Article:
We hauled the boat out on Friday in order to assess the hull for lightning damage. Thankfully, we found no evidence of any. Julio, the local surveyor hired by the insurance company, was here to do a (semi)final inspection to make sure all has been repaired satisfactorily. Instead of leaving immediately to head northward toward the states, we had decided to wait on the rest of the repairs to be completed here. But… we also decided to celebrate the work which had been accomplished by heading out to the San Blas Islands again for a week. (It’s the dry season here now, which means there is almost no lightning!). Unfortunately, when we splashed back into the water and was motoring back to the slip, we noticed no raw water exhaust from our starboard engine. Assuming, correctly, that it was the impeller, I grabbed my tools and the replacement impeller, hopped down into the engine compartment and proceeded to change the impeller. As suspected, the impeller was completely chewed up. Not a single blade on the rubber wheel was present. When I reached my hand into the raw water pump to find the broken blades, I knew something was wrong when I felt a sharp prick and noticed my finger was bleeding. Our raw water pump had corroded and presented sharp metal prongs to the impeller and my finger, inflicting damage on both. So much for the San Blas Islands! So much for leaving Shelter Bay! It doesn’t seem to matter how often we “check out,” we never seem able to leave!

Approaching the lift for our haul-out.

The slings have been placed beneath our vessel and will soon lift us from the water.

Cleaning the barnacles from the engine raw-water intake in the sail drive.

Cindy is scraping a few barnacles from the hull.

The crew and the vessel out of water.

The bladeless starboard-side impeller.

Notice those two sharp prongs extending out over the hole. They are supposed to be joined together in one smooth band. For some reason, they’ve corroded away, leaving sharp, damaging burrs to chew up impellers.

Having said all that, I am, surprisingly, not too depressed. I’m actually thankful that I discovered the raw water pump problems before we started out for a significant passage back toward the states. I’m now trying to locate two raw water pumps (Yes, two. The other was also corroded.) to install on the engines, hopefully prior to our next return to the states. We just hope and pray that we don’t discover another significant problem when we are ready to leave in April.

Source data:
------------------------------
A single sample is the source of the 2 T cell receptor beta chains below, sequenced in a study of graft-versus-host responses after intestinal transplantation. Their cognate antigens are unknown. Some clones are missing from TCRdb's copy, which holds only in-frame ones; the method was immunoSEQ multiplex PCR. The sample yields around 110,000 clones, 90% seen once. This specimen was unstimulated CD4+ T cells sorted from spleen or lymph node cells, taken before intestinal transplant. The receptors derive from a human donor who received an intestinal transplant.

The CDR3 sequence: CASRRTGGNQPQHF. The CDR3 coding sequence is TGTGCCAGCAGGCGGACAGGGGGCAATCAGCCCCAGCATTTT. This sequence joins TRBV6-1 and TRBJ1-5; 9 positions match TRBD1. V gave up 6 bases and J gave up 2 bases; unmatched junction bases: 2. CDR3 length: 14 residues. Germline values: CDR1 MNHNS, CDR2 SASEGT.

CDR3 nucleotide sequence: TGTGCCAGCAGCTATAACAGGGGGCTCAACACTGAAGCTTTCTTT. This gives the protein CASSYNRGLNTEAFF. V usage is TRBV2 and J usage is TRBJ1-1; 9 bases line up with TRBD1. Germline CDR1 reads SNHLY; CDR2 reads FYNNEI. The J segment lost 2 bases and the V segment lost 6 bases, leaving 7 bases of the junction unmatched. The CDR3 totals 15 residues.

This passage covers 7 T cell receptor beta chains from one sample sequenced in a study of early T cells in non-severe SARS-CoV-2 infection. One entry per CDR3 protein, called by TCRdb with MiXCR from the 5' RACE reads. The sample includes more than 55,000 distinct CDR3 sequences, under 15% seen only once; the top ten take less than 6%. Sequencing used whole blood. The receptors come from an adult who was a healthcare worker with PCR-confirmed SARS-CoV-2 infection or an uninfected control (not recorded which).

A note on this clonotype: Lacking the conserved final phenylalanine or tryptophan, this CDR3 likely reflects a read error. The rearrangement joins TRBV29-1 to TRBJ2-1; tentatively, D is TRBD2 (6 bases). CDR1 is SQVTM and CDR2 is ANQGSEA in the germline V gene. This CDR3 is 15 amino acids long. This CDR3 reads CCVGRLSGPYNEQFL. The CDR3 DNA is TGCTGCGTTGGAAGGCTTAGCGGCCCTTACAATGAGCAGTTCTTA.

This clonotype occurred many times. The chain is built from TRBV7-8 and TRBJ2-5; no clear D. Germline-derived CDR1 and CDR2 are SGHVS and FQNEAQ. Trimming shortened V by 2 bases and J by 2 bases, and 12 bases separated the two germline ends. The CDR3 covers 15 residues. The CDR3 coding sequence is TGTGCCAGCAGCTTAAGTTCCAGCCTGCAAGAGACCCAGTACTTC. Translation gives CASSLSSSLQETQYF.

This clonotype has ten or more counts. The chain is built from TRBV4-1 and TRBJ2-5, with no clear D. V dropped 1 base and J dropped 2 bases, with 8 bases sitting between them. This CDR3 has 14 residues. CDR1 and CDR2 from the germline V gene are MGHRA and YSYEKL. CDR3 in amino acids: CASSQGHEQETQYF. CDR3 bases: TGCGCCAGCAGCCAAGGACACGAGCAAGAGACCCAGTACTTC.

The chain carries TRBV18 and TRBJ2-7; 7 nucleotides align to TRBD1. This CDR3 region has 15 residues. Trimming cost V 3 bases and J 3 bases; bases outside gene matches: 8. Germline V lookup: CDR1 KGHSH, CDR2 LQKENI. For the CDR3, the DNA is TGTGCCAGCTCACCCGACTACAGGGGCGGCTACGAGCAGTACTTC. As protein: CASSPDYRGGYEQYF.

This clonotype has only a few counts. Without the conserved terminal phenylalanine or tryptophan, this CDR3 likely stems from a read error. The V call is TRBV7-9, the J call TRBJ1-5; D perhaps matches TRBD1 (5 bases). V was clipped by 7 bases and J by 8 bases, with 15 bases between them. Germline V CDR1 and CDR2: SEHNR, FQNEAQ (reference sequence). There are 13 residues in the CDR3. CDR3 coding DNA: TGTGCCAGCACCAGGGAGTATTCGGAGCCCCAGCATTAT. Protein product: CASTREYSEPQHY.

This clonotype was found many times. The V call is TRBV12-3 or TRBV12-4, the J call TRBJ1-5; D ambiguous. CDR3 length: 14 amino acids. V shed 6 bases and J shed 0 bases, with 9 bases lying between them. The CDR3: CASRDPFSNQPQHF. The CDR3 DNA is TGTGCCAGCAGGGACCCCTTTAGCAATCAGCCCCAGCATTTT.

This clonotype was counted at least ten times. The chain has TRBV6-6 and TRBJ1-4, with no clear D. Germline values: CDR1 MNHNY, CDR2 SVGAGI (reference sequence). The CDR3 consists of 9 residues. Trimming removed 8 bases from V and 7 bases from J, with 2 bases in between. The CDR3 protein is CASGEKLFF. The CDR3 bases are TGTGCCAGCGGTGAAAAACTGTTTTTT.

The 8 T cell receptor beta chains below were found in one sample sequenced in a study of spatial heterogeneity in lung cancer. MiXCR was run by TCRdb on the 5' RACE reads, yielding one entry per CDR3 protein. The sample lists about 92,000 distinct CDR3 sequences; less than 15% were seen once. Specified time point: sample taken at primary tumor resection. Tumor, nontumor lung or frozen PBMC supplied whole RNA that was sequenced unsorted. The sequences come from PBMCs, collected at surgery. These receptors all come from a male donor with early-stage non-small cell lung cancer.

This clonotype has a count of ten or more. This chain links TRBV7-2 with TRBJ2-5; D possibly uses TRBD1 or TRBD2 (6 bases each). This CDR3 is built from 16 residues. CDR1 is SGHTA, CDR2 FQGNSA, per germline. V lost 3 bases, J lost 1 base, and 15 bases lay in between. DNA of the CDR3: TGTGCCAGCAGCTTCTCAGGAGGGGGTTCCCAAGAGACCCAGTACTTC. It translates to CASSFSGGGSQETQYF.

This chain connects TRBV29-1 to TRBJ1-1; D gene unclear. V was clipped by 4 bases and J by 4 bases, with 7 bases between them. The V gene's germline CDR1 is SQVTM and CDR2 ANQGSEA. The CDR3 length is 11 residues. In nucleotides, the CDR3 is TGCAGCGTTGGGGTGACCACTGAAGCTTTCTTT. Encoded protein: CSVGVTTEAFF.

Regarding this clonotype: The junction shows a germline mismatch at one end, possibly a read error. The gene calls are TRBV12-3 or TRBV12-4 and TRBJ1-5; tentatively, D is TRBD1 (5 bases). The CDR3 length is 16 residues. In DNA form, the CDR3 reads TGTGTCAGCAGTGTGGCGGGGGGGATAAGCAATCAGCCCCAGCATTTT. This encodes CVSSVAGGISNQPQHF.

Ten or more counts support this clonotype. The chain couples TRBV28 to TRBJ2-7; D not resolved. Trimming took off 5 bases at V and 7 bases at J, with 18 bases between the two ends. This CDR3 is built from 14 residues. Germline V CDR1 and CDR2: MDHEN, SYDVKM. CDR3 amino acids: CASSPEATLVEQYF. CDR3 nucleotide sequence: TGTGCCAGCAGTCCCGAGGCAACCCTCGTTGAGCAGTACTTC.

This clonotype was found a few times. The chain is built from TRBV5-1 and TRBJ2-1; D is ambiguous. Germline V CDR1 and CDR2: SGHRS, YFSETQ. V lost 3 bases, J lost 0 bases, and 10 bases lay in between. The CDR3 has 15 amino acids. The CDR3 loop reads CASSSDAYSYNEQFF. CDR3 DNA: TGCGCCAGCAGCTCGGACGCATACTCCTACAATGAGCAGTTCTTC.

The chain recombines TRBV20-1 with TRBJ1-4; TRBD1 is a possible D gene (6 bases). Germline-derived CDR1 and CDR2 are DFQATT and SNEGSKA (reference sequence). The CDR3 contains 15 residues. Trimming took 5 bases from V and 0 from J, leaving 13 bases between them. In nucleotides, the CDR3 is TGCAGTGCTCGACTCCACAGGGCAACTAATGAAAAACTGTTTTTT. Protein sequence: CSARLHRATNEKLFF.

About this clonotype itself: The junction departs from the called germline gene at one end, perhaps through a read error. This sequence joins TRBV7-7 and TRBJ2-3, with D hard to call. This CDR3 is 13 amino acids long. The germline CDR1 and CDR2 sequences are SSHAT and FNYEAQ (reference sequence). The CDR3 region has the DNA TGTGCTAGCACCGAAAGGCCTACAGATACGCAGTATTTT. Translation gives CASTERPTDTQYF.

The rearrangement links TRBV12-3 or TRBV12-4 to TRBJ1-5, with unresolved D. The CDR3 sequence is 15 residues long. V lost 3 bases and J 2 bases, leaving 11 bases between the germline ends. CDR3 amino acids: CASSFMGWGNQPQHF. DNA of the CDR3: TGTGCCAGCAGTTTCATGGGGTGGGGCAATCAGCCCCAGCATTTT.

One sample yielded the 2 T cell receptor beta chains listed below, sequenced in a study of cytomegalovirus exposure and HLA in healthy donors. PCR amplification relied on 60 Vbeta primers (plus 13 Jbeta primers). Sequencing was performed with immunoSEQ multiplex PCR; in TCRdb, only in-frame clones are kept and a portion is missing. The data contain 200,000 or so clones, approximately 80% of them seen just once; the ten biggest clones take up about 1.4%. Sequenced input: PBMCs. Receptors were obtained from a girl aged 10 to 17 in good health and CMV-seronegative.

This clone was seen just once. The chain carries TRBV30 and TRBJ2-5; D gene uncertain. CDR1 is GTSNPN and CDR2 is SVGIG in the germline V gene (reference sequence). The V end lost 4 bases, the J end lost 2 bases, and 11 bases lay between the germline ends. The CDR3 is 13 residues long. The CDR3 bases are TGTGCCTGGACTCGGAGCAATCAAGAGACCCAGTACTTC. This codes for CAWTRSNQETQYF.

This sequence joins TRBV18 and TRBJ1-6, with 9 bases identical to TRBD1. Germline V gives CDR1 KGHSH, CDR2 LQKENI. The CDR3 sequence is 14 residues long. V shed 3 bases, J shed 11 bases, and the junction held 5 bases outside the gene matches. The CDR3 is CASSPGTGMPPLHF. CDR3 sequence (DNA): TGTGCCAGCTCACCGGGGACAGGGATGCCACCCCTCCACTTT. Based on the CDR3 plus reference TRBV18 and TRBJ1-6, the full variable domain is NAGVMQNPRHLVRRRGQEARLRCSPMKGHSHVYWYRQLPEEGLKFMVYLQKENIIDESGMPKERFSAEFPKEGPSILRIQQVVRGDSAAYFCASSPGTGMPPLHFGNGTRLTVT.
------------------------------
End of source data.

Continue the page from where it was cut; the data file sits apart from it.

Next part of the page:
The best-homemade pizza. I made the crust from scratch. Cindy made the sauce from scratch and did the rest. Mmm!

In the meantime, Cindy and I have been loving our daily jungle walks. We are blessed to have such an amazing place to get a little exercise and hang out with God’s crazy creatures. We see lots of birds and monkeys with a smattering of other critters mixed in. We’ll continue to enjoy the Panamanian jungle for two more weeks, at which time we’ll fly back to the U.S. for work and visiting. Enjoy the wildlife photos!

Beatitude’s Crew

Hummingbird with spider webs

Montezuma Oropendola

Capuchin on Bamboo.

A Panamanian Agouti.

The Lineated Woodpecker, a large impressive bird with a beautiful bright red crest.

This Coati thinks he is hiding from us. But, we found him.

Little monkey.


Beautiful hawk.

Another red-headed woodpecker hollowing-out a place in this tree for a dwelling.

Social Flycatcher (I think)

5 thoughts on “Hotel Panama

  1. Sounds like the Beatitude will be almost new…..and you certainly coukd be “stranded” in much worse places…….loved the pictures …thanks for sharing!!!